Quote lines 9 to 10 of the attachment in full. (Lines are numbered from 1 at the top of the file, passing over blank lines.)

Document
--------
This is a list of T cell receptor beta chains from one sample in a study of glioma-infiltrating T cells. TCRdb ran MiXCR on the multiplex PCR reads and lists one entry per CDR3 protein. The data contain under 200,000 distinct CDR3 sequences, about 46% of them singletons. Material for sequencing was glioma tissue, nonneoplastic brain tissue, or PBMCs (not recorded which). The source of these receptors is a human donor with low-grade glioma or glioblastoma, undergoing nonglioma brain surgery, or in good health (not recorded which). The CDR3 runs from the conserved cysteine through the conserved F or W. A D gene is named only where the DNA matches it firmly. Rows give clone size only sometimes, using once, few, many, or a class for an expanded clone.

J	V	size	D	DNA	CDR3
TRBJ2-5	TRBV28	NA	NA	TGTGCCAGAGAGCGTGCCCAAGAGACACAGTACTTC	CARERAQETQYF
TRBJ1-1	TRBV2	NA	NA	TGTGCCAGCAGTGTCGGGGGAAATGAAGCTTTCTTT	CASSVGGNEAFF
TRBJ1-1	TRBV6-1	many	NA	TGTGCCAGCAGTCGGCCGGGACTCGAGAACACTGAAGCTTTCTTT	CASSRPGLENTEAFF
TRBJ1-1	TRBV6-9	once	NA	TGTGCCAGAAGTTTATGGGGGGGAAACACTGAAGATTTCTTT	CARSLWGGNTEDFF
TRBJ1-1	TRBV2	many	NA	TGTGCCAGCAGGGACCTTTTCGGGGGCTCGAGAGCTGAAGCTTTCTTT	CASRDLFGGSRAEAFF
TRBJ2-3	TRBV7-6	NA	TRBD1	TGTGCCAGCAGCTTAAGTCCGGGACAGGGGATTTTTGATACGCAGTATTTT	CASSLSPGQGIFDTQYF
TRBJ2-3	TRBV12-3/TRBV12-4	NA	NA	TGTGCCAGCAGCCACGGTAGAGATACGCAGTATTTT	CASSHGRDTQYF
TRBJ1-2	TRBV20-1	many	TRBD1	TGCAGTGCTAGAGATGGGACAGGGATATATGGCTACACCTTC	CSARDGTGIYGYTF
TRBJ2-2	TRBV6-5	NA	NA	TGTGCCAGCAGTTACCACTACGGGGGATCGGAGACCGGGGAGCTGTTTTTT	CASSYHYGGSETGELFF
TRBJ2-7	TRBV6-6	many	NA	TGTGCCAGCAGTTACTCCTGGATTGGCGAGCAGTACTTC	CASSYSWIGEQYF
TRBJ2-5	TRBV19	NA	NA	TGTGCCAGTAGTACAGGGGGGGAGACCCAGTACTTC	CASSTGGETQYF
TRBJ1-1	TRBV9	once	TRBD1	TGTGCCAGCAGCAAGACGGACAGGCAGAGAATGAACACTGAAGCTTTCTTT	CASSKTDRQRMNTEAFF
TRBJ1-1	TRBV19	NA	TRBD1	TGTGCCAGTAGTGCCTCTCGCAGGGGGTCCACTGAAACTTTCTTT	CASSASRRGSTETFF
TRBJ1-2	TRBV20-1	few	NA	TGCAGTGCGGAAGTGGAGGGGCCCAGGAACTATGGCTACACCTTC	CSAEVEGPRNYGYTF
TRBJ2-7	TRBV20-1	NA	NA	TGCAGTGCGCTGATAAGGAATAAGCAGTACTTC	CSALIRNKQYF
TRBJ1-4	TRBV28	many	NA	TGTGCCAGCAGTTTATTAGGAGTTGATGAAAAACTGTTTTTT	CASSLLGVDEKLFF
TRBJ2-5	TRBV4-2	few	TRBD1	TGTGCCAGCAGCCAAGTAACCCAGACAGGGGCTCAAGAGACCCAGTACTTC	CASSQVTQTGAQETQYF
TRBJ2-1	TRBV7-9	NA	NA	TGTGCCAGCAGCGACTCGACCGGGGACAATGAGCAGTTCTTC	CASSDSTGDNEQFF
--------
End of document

TRBJ2-3	TRBV12-3/TRBV12-4	NA	NA	TGTGCCAGCAGCCACGGTAGAGATACGCAGTATTTT	CASSHGRDTQYF
TRBJ1-2	TRBV20-1	many	TRBD1	TGCAGTGCTAGAGATGGGACAGGGATATATGGCTACACCTTC	CSARDGTGIYGYTF